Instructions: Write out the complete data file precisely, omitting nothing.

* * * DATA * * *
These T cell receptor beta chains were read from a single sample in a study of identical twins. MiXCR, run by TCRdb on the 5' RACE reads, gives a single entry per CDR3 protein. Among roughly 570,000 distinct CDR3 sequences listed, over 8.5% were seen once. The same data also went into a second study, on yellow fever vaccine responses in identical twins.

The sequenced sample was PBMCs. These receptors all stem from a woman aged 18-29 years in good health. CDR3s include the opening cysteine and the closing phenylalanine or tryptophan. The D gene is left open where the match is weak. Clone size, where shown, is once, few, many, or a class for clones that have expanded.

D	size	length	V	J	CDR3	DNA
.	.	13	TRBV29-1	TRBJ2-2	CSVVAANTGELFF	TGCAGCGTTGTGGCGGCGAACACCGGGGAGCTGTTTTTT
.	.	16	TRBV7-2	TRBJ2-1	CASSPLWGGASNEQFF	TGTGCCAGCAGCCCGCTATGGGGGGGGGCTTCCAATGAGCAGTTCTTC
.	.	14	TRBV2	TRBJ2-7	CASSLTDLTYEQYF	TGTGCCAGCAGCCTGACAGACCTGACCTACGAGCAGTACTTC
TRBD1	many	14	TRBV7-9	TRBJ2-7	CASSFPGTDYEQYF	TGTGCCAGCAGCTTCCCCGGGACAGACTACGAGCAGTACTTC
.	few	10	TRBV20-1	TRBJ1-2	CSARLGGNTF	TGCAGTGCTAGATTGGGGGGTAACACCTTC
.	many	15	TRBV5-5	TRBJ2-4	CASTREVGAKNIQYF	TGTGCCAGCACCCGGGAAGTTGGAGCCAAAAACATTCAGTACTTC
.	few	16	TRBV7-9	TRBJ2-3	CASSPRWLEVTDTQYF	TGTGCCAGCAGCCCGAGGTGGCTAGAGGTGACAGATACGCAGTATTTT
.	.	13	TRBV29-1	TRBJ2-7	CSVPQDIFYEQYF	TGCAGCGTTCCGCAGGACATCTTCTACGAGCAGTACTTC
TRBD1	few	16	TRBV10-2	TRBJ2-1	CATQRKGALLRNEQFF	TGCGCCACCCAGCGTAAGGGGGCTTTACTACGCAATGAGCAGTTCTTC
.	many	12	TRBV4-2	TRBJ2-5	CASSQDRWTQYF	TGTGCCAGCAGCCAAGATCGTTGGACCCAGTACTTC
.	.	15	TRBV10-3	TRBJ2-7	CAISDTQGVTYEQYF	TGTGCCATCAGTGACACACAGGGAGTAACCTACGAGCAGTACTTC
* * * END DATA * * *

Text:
These T cell receptor beta chains were read from a single sample in a study of identical twins. MiXCR, run by TCRdb on the 5' RACE reads, gives a single entry per CDR3 protein. Among roughly 570,000 distinct CDR3 sequences listed, over 8.5% were seen once. The same data also went into a second study, on yellow fever vaccine responses in identical twins.

The sequenced sample was PBMCs. These receptors all stem from a woman aged 18-29 years in good health. CDR3s include the opening cysteine and the closing phenylalanine or tryptophan. The D gene is left open where the match is weak. Clone size, where shown, is once, few, many, or a class for clones that have expanded.

D	size	length	V	J	CDR3	DNA
.	.	13	TRBV29-1	TRBJ2-2	CSVVAANTGELFF	TGCAGCGTTGTGGCGGCGAACACCGGGGAGCTGTTTTTT
.	.	16	TRBV7-2	TRBJ2-1	CASSPLWGGASNEQFF	TGTGCCAGCAGCCCGCTATGGGGGGGGGCTTCCAATGAGCAGTTCTTC
.	.	14	TRBV2	TRBJ2-7	CASSLTDLTYEQYF	TGTGCCAGCAGCCTGACAGACCTGACCTACGAGCAGTACTTC
TRBD1	many	14	TRBV7-9	TRBJ2-7	CASSFPGTDYEQYF	TGTGCCAGCAGCTTCCCCGGGACAGACTACGAGCAGTACTTC
.	few	10	TRBV20-1	TRBJ1-2	CSARLGGNTF	TGCAGTGCTAGATTGGGGGGTAACACCTTC
.	many	15	TRBV5-5	TRBJ2-4	CASTREVGAKNIQYF	TGTGCCAGCACCCGGGAAGTTGGAGCCAAAAACATTCAGTACTTC
.	few	16	TRBV7-9	TRBJ2-3	CASSPRWLEVTDTQYF	TGTGCCAGCAGCCCGAGGTGGCTAGAGGTGACAGATACGCAGTATTTT
.	.	13	TRBV29-1	TRBJ2-7	CSVPQDIFYEQYF	TGCAGCGTTCCGCAGGACATCTTCTACGAGCAGTACTTC
TRBD1	few	16	TRBV10-2	TRBJ2-1	CATQRKGALLRNEQFF	TGCGCCACCCAGCGTAAGGGGGCTTTACTACGCAATGAGCAGTTCTTC
.	many	12	TRBV4-2	TRBJ2-5	CASSQDRWTQYF	TGTGCCAGCAGCCAAGATCGTTGGACCCAGTACTTC
.	.	15	TRBV10-3	TRBJ2-7	CAISDTQGVTYEQYF	TGTGCCATCAGTGACACACAGGGAGTAACCTACGAGCAGTACTTC